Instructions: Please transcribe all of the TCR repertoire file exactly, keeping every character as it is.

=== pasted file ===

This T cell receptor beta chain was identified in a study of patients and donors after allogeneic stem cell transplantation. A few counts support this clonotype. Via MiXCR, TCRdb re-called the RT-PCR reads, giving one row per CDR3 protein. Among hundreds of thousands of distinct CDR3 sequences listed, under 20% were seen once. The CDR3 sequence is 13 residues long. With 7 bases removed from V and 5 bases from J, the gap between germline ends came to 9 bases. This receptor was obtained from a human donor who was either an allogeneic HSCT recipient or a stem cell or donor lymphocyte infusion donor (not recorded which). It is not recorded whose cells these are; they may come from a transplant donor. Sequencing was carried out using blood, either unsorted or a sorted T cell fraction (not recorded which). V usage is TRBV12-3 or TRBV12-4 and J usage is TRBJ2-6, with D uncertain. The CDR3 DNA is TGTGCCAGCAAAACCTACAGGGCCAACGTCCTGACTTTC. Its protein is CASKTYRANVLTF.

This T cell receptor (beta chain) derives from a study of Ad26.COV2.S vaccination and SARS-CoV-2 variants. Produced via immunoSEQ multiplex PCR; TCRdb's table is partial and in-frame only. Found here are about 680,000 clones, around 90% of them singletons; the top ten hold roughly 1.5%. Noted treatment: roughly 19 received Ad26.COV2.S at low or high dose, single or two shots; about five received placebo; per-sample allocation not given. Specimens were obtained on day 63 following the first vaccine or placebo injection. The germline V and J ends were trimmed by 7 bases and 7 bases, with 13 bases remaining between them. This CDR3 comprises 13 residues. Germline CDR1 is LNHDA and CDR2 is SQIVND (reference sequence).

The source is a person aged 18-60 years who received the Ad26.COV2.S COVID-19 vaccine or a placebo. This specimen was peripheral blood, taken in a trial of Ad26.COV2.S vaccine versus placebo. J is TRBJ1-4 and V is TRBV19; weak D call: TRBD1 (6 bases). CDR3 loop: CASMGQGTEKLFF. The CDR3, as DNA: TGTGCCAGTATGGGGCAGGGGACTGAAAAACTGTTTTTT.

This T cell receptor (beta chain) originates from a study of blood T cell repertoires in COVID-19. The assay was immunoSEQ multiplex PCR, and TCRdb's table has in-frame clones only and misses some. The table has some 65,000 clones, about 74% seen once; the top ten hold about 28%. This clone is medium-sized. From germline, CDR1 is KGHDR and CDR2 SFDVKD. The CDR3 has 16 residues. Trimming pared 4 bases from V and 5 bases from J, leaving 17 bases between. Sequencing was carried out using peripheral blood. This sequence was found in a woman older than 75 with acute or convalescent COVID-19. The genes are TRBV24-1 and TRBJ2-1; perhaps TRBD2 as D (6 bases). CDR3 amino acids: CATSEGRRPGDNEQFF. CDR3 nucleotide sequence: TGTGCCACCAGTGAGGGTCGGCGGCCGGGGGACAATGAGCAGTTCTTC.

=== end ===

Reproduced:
This T cell receptor beta chain was identified in a study of patients and donors after allogeneic stem cell transplantation. A few counts support this clonotype. Via MiXCR, TCRdb re-called the RT-PCR reads, giving one row per CDR3 protein. Among hundreds of thousands of distinct CDR3 sequences listed, under 20% were seen once. The CDR3 sequence is 13 residues long. With 7 bases removed from V and 5 bases from J, the gap between germline ends came to 9 bases. This receptor was obtained from a human donor who was either an allogeneic HSCT recipient or a stem cell or donor lymphocyte infusion donor (not recorded which). It is not recorded whose cells these are; they may come from a transplant donor. Sequencing was carried out using blood, either unsorted or a sorted T cell fraction (not recorded which). V usage is TRBV12-3 or TRBV12-4 and J usage is TRBJ2-6, with D uncertain. The CDR3 DNA is TGTGCCAGCAAAACCTACAGGGCCAACGTCCTGACTTTC. Its protein is CASKTYRANVLTF.

This T cell receptor (beta chain) derives from a study of Ad26.COV2.S vaccination and SARS-CoV-2 variants. Produced via immunoSEQ multiplex PCR; TCRdb's table is partial and in-frame only. Found here are about 680,000 clones, around 90% of them singletons; the top ten hold roughly 1.5%. Noted treatment: roughly 19 received Ad26.COV2.S at low or high dose, single or two shots; about five received placebo; per-sample allocation not given. Specimens were obtained on day 63 following the first vaccine or placebo injection. The germline V and J ends were trimmed by 7 bases and 7 bases, with 13 bases remaining between them. This CDR3 comprises 13 residues. Germline CDR1 is LNHDA and CDR2 is SQIVND (reference sequence).

The source is a person aged 18-60 years who received the Ad26.COV2.S COVID-19 vaccine or a placebo. This specimen was peripheral blood, taken in a trial of Ad26.COV2.S vaccine versus placebo. J is TRBJ1-4 and V is TRBV19; weak D call: TRBD1 (6 bases). CDR3 loop: CASMGQGTEKLFF. The CDR3, as DNA: TGTGCCAGTATGGGGCAGGGGACTGAAAAACTGTTTTTT.

This T cell receptor (beta chain) originates from a study of blood T cell repertoires in COVID-19. The assay was immunoSEQ multiplex PCR, and TCRdb's table has in-frame clones only and misses some. The table has some 65,000 clones, about 74% seen once; the top ten hold about 28%. This clone is medium-sized. From germline, CDR1 is KGHDR and CDR2 SFDVKD. The CDR3 has 16 residues. Trimming pared 4 bases from V and 5 bases from J, leaving 17 bases between. Sequencing was carried out using peripheral blood. This sequence was found in a woman older than 75 with acute or convalescent COVID-19. The genes are TRBV24-1 and TRBJ2-1; perhaps TRBD2 as D (6 bases). CDR3 amino acids: CATSEGRRPGDNEQFF. CDR3 nucleotide sequence: TGTGCCACCAGTGAGGGTCGGCGGCCGGGGGACAATGAGCAGTTCTTC.